MANILA - President Rodrigo Duterte is not at all affected by the move of the International Criminal Court (ICC) to launch a preliminary examination into crimes allegedly committed under the administration’s war on drugs, his chief legal adviser said Friday.
Chief Presidential Legal Counsel Salvador Panelo said the preliminary examination is merely a step for the ICC to determine whether or not it could proceed with its investigation into the charges, filed in April last year against the President and several senior government officials.
“Wala, wala iyan. And even the President is not even affected by it. Sinasabi niya, 'di sige tuluyan nila ako. Ako pa mismo ang mag-aabugado sa sarili ko,’” Panelo said in a radio interview.
Panelo said the ICC could not take jurisdiction of the case against Duterte since Philippine courts are fully functioning and have actually taken on cases against erring state forces involved in the drug war.
“The fact is, mayroong congressional inquiry iyan ‘di ba, sa Senado. Mayroong imbestigasyon ang PNP (Philippine National Police), mayroong mga inihabla na sa hukuman. Kumbaga, nagpa-function ang gobyerno. Papasok lang sila kung walang ginagawa ang gobyerno at inutil na gawin ang dapat na gawin nito,” Panelo said.
ICC Prosecutor Fatou Bensouda has asked the Philippine government’s full cooperation in its preliminary examination, saying it would be done with “full independence and impartiality.”
Presidential Spokesperson Harry Roque on Thursday said the ICC was just wasting its time and resources by undertaking the preliminary examination, insisting that the Philippines has not exhibited inability or unwillingness to probe allegations against the President.
Roque stressed that the Philippines ratified the statute with the condition that the ICC adheres to the principle of complementarity. Under this principle, the ICC must only function as a “court of last resort,” which means it would only act if a state is unable or unwilling to carry out an investigation and prosecution of a crime.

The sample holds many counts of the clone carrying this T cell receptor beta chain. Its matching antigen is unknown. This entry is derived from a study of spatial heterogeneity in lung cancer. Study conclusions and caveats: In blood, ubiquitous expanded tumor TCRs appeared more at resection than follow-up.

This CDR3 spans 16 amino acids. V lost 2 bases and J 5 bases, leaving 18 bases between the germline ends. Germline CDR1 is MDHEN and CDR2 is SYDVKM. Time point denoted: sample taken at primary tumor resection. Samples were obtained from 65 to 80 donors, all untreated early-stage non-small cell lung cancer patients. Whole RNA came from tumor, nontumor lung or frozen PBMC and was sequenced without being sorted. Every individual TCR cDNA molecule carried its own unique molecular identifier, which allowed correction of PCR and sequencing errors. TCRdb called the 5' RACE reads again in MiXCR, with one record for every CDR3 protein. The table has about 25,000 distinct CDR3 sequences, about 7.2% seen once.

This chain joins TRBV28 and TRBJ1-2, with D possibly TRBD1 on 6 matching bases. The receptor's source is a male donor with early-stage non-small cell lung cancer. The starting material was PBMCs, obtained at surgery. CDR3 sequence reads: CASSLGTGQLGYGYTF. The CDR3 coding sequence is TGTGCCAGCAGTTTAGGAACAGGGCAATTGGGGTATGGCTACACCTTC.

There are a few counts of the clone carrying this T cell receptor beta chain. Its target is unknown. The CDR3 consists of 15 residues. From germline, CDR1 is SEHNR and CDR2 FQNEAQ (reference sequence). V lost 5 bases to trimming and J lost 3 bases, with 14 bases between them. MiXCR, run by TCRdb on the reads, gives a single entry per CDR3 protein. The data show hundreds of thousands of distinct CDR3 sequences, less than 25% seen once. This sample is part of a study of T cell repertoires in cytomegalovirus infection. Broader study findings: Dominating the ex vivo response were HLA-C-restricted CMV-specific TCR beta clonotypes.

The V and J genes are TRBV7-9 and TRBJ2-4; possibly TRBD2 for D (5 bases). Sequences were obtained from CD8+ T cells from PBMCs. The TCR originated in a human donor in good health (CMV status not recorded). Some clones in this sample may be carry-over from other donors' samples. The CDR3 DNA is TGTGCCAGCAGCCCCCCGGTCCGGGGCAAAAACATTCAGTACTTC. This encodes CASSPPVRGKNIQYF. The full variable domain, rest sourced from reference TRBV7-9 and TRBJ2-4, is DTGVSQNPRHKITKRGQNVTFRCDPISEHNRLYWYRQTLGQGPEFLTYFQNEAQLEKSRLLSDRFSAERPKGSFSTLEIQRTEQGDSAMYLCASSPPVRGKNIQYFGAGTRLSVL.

Duterte, who can only be prosecuted and ousted through impeachment proceedings, was slapped with an impeachment complaint in March 2017 by Magdalo party-list Rep. Gary Alejano. This, however, was dismissed by the House of Representatives, which is dominated by the President’s allies.
Amid concerns raised by the ICC, Duterte himself had threatened to withdraw the Philippines from the international court.
But Duterte’s fierce critic, Senator Leila de Lima, said the President could not just unilaterally decide to pull the Philippines out of the ICC.
Created in 1998 through the United Nations treaty called the Rome Statute, the ICC has jurisdiction over 124 of its members, including the Philippines.
It is the first permanent institution having power to exercise jurisdiction over persons for the most serious crimes of international concern such as genocide, crimes against humanity, war crimes and crimes of aggression, and is seen to help end impunity for the perpetrators of these crimes.
The ICC has since received over 12,000 complaints or communications. Nine of these cases have gone to trial and six verdicts have been delivered.
The Philippines signed the Rome Statute on December 28, 2000 and ratified and endorsed it on August 30, 2011, during the time of Duterte’s predecessor, then President Benigno Aquino III.